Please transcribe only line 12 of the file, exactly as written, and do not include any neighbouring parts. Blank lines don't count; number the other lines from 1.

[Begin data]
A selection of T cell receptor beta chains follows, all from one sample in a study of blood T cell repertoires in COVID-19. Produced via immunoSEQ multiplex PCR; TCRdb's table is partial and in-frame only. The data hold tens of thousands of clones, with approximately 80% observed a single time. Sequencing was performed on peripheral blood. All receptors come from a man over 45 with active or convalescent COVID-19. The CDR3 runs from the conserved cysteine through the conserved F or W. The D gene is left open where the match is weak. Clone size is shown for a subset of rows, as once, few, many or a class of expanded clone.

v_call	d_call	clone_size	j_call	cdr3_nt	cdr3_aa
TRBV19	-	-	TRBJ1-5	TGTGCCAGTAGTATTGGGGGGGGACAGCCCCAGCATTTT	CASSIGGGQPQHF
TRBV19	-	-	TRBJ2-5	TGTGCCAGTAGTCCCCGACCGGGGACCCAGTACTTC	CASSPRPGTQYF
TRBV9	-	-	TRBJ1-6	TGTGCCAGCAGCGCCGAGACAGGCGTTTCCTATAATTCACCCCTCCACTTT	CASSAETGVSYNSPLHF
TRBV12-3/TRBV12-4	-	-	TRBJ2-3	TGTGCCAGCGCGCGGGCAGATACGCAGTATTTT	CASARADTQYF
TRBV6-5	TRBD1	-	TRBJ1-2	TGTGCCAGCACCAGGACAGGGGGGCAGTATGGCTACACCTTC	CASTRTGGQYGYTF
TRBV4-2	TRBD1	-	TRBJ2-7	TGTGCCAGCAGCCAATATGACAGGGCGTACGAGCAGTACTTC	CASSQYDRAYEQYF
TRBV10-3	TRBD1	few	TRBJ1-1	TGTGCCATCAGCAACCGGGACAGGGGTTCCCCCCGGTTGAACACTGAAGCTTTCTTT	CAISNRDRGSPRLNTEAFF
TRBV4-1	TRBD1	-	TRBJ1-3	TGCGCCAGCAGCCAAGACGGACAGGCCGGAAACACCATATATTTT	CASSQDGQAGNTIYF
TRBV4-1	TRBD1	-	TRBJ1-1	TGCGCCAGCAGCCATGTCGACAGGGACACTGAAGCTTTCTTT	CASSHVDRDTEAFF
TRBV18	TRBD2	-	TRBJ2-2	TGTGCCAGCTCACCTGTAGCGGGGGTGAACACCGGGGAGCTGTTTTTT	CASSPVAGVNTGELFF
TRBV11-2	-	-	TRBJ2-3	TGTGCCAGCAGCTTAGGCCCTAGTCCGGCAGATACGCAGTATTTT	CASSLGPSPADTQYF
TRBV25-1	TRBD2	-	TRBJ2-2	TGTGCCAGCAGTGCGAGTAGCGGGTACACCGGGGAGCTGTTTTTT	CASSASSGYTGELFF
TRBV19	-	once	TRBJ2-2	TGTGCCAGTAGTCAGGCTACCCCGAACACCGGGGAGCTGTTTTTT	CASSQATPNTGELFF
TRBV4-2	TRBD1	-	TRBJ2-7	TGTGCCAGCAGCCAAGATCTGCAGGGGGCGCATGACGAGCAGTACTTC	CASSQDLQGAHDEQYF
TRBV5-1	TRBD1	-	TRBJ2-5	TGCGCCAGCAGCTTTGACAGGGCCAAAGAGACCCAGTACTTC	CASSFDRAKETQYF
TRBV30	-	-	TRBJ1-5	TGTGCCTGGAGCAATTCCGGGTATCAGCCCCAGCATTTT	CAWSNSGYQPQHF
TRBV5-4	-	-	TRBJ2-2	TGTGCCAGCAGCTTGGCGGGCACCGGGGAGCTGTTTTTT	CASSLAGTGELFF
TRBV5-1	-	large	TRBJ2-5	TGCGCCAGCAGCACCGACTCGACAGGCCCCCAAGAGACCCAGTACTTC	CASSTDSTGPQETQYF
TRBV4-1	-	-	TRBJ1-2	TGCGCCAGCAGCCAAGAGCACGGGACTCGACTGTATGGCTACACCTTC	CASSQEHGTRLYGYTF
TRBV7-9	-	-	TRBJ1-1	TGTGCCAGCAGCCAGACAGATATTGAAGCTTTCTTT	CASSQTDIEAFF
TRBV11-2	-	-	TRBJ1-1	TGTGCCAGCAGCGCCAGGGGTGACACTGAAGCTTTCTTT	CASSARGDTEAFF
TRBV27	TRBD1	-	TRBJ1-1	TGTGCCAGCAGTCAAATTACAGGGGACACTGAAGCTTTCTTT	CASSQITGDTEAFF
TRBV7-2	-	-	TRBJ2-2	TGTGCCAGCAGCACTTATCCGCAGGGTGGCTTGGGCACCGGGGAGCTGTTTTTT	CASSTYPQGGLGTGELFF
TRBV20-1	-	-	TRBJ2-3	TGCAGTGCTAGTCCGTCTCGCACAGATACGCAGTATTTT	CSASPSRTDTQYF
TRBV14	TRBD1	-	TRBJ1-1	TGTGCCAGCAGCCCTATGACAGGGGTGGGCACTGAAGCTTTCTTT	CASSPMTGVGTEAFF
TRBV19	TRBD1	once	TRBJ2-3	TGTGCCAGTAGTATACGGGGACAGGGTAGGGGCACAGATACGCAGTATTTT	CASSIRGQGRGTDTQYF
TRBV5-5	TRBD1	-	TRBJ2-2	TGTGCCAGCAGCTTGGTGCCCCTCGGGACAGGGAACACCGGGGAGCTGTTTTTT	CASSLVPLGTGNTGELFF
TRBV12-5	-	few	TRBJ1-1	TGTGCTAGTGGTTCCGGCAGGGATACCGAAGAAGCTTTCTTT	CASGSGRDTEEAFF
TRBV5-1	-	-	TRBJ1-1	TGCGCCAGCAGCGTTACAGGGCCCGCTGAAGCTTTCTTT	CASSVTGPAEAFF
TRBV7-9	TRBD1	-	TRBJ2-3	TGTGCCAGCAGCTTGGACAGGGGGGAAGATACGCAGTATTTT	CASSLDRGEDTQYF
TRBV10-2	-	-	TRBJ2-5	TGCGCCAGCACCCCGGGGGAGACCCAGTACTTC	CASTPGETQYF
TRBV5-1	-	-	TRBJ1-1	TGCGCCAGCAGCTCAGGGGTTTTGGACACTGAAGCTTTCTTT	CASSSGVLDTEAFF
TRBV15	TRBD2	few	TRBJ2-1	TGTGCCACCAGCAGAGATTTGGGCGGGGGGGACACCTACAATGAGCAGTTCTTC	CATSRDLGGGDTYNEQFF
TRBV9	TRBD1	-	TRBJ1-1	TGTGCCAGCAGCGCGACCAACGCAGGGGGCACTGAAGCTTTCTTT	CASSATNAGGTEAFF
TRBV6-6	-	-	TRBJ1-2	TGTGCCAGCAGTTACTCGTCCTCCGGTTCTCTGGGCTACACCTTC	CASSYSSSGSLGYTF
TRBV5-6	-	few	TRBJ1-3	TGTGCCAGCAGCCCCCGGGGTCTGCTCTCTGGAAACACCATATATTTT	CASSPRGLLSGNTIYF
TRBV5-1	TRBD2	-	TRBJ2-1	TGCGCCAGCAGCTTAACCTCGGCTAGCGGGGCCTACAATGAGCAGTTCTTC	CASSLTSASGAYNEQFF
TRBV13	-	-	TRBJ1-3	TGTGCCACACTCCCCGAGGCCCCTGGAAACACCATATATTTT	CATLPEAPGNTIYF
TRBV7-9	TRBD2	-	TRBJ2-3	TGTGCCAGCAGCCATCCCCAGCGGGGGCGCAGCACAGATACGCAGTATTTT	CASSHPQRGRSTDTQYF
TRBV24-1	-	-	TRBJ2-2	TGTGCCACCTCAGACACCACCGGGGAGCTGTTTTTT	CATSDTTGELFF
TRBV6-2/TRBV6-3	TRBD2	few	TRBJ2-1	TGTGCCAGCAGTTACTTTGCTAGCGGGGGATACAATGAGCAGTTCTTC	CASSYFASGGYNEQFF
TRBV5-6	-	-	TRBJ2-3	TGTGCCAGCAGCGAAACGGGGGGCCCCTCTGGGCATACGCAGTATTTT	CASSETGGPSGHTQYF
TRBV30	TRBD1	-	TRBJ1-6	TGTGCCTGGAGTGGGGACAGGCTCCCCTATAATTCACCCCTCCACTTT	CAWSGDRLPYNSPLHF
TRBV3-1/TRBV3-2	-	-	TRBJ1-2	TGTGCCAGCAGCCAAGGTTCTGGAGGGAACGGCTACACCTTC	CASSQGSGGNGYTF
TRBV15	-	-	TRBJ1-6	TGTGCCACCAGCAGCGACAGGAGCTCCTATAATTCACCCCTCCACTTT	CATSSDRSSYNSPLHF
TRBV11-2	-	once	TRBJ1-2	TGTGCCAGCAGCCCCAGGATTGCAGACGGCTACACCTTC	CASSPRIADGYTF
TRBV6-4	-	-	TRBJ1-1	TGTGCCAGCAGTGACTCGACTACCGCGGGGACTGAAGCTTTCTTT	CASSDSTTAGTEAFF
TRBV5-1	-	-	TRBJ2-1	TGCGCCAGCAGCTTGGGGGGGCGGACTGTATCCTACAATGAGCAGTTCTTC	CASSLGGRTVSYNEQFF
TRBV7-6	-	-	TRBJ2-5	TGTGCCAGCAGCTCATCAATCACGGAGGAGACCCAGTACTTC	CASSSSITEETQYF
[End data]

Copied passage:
TRBV18	TRBD2	-	TRBJ2-2	TGTGCCAGCTCACCTGTAGCGGGGGTGAACACCGGGGAGCTGTTTTTT	CASSPVAGVNTGELFF